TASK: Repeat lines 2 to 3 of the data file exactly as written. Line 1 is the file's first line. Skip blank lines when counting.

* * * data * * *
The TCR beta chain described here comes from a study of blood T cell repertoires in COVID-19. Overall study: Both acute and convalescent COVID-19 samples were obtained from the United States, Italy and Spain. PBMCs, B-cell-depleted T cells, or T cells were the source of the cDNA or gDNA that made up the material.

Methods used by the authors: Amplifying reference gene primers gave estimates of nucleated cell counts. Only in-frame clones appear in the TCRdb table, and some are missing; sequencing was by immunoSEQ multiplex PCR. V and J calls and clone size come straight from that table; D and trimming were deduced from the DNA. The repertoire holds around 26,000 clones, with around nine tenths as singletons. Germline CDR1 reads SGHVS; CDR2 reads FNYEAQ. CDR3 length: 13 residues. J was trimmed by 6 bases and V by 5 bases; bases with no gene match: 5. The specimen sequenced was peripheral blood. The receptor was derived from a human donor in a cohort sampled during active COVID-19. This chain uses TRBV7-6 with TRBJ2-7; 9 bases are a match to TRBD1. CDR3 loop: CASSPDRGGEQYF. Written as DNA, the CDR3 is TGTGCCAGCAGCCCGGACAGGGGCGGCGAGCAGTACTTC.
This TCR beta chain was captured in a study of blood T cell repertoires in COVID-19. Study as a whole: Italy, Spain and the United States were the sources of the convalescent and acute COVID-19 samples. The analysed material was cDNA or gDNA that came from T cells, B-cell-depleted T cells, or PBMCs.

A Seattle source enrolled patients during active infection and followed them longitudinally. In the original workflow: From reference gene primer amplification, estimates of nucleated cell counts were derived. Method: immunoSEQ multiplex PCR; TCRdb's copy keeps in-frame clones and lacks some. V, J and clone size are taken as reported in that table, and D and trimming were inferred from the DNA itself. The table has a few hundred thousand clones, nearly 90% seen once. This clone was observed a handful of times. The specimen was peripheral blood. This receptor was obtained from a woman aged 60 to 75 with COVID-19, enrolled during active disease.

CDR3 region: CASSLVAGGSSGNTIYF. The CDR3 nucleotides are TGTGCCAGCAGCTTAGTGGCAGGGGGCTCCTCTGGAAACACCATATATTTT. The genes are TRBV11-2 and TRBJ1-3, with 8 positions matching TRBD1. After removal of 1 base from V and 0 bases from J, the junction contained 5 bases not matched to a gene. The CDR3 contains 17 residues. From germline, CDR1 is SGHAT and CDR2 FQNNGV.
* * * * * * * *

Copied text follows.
Methods used by the authors: Amplifying reference gene primers gave estimates of nucleated cell counts. Only in-frame clones appear in the TCRdb table, and some are missing; sequencing was by immunoSEQ multiplex PCR. V and J calls and clone size come straight from that table; D and trimming were deduced from the DNA. The repertoire holds around 26,000 clones, with around nine tenths as singletons. Germline CDR1 reads SGHVS; CDR2 reads FNYEAQ. CDR3 length: 13 residues. J was trimmed by 6 bases and V by 5 bases; bases with no gene match: 5. The specimen sequenced was peripheral blood. The receptor was derived from a human donor in a cohort sampled during active COVID-19. This chain uses TRBV7-6 with TRBJ2-7; 9 bases are a match to TRBD1. CDR3 loop: CASSPDRGGEQYF. Written as DNA, the CDR3 is TGTGCCAGCAGCCCGGACAGGGGCGGCGAGCAGTACTTC.
This TCR beta chain was captured in a study of blood T cell repertoires in COVID-19. Study as a whole: Italy, Spain and the United States were the sources of the convalescent and acute COVID-19 samples. The analysed material was cDNA or gDNA that came from T cells, B-cell-depleted T cells, or PBMCs.